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  26 June, 1918
A battle field as it is seen from the other side. There is nothing of the din and smoke, and the physical horror, those don't matter at all, insofar as the impression of them remains in the minds of those who come over. My first impression is of chaos of forms striving, each striving to free himself, he does not know from what, he does not know what he is striving towards.

Our work is to help them, and I wonder if you can understand how that help is carried out. In reality we have to give them the thoughts and feelings that will help them, first of all sympathy, then the feeling that we understand and can explain things, so that they will trust us and allow us to help them. In reality it is those thoughts and feelings that we give and we have to think jolly hard to see what each one really needs, and give it to him.

But in appearance we have to do a great deal to make things easy for their minds. There is a certain amount of harmless pretence, more than harmless, helpful; if they are mortally wounded they are still anxious about the wound, they can't realize that it is left behind with the body, the thought form of their broken body is with them, and we have to humor their illusion; they get the impression of all sorts of marvelous dressings, of doctors with unheard of abilities to close up wounds however desperate, and to start them healing, and of strange new ointments to take away the pain.

This is like suggestion, only it appeals to something they already know, their knowledge of themselves which is underneath the conviction in the foreground that they are still wounded and in pain, and nearly all of them are undeveloped they have these thought forms, these symbols, created for them to represent the real healing of their troubles that is going on.

They are truly wounded spirits, because the body wound is a shock to the spirit, and the spirit carries over with it the sense of that shock, and naturally can only think of it through the symbol of the body. So the though form of the shattered physical frame is with them, and in a way we can see it, in a way it is like dealing with bodies; it is rather like the way that you might dress a wound in a dream, if you suppose that in your dream you know all the time that it is not a wound in concrete flesh, but that it is a thought form for a different wound, for the shock of the spirit.

So all spirit life for some little time after separation from the body is in a word full of bodily shapes. But they are like the shapes in dreams. They are there because they are thoughts.

Those who are killed quite suddenly - shot through the heart or the head, or suddenly stunned with a concussion from which they don't recover, or simply in a physical sense are blown to nothing by a shell - come over with feelings and thoughts that they had just before. Often it is these who think they have to go on fighting, and have to be calmed; often they think they must have suddenly gone mad, because the scene has changed. That is not surprising if you can imagine the tremendous state of tension, almost like madness, the actual fighting is carried out. They often think that they have been knocked over in the battle without knowing what happened, which is actually the case, only they think they are now in a base hospital and want to know what did happen to them.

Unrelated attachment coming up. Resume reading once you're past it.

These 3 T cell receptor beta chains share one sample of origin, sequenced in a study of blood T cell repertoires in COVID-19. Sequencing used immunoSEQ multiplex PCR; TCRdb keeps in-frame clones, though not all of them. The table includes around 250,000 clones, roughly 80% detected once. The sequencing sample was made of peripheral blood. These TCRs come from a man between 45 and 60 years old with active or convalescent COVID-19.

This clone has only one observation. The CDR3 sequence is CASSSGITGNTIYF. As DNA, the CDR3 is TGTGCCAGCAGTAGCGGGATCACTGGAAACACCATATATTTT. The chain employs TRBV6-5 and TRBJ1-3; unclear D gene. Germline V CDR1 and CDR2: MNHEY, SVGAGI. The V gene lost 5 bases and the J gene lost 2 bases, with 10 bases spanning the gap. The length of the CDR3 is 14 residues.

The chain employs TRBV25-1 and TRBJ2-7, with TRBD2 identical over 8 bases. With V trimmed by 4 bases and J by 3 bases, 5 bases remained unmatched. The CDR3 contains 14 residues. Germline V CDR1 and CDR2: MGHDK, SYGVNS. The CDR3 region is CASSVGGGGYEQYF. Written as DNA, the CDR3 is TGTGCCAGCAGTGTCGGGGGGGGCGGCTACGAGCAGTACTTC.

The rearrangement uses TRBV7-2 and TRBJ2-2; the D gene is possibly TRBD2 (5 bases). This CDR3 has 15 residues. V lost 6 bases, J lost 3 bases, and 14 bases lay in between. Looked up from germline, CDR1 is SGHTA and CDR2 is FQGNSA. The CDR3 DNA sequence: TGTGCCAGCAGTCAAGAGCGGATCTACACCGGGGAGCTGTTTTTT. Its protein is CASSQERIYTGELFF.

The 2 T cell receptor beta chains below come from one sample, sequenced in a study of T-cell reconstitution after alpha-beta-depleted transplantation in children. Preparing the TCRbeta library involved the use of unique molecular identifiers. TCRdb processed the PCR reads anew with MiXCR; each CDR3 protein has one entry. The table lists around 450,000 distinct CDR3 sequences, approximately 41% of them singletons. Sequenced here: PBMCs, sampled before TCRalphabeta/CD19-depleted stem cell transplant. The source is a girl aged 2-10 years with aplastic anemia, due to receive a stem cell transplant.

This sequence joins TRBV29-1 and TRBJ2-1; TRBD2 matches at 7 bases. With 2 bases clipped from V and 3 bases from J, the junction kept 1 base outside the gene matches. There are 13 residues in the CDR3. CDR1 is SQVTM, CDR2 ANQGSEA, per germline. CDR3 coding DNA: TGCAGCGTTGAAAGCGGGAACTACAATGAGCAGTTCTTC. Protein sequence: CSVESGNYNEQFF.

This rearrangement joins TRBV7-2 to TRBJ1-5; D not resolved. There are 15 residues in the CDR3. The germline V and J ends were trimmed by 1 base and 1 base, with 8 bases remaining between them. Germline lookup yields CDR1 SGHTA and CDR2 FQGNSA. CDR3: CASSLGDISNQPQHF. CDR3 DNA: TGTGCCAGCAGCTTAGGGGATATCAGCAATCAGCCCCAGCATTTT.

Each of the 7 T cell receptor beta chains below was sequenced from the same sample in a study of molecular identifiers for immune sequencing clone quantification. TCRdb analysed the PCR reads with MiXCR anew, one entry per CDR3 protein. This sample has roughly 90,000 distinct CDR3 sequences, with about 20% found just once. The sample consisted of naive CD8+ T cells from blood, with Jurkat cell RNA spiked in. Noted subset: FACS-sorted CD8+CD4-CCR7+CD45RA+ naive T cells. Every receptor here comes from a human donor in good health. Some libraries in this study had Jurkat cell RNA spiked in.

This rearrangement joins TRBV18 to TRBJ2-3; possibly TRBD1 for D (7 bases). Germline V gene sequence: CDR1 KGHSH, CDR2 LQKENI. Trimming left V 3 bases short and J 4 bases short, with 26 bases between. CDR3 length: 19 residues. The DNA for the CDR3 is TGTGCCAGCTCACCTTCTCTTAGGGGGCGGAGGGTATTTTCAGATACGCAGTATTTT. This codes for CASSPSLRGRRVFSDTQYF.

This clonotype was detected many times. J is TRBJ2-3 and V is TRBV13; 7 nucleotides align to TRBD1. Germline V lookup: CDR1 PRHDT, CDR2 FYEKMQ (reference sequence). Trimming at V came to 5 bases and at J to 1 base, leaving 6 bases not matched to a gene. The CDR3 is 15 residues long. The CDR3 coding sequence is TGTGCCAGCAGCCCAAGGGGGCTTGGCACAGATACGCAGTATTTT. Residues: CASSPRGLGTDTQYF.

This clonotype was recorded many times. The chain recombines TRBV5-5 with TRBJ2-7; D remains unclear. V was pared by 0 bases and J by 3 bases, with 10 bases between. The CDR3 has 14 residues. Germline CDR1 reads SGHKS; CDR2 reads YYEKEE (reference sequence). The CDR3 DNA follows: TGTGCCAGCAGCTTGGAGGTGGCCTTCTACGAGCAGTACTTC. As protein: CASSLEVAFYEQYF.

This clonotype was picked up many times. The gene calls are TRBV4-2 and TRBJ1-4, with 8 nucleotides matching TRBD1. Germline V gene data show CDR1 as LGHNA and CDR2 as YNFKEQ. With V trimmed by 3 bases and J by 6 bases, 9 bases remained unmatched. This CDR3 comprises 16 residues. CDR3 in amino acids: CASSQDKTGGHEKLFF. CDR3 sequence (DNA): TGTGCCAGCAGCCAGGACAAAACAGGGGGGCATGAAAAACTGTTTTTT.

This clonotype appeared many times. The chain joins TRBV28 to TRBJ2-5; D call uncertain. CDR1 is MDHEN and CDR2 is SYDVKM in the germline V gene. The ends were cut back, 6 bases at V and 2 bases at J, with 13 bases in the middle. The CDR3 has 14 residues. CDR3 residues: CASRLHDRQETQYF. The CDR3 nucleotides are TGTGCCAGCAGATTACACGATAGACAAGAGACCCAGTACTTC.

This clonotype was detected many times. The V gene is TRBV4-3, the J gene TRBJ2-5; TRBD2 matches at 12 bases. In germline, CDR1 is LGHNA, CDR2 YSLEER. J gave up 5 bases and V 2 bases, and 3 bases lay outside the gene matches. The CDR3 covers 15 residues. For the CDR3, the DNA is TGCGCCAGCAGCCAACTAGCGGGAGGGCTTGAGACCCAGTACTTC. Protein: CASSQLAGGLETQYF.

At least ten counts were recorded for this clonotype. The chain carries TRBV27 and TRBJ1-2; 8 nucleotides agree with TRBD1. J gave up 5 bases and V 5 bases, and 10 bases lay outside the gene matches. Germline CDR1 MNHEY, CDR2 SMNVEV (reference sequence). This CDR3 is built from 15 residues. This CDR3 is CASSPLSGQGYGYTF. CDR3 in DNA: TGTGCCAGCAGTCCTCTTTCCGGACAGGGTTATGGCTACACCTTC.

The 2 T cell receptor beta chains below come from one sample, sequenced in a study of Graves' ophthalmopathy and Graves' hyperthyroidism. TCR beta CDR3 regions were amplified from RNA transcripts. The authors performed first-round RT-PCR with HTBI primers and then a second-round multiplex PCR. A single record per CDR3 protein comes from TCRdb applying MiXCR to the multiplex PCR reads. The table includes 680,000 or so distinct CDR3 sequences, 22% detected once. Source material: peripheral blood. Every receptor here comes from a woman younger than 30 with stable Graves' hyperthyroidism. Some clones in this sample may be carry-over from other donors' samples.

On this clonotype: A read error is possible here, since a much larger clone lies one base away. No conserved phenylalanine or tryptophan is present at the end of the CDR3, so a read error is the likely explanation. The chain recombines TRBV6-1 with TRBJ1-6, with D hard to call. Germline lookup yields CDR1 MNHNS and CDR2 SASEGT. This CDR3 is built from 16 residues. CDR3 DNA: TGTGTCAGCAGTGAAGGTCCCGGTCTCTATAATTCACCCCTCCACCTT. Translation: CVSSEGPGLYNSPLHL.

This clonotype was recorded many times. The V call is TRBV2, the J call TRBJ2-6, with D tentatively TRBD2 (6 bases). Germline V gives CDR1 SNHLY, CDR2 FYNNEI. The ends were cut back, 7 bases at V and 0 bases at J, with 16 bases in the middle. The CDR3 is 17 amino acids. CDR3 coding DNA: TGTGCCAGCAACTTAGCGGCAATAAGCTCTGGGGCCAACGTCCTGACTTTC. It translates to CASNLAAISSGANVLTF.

We have to humor them at first and only gradually explain to them what the hospital means. Sometimes they are profoundly glad, those who have come to the limit of endurance, and rejoice to be free from the world of wars. Sometimes, with those who have very strong home ties, we have to let them realize as gently and gradually as possible; most are so weary in spirit that they worry over little, and are soon ready to settle down to their rest.

Others have foreseen that they must be killed, they have seen the shell or bomb about to explode, and have known when it explodes they must go. These sometimes tumble right into their period of sleep, because their idea of death was simply obliteration, and the rest period links up with the idea at once. They need nothing explained until their rest is over, but sometimes they sleep a very long time if their conviction that death is the absolute end was very deep rooted.

                                                    PART TWO                         


These scripts have a rather interesting history. They were written by Joe, who was killed in the first world war. They were submitted to Sir Oliver Lodge, who wrote: "There is a great deal of good material in them. So many people say that we get nothing of value, nothing about life on the other side, and statements of that sort, that really we ought to be able to show how false such statements are."

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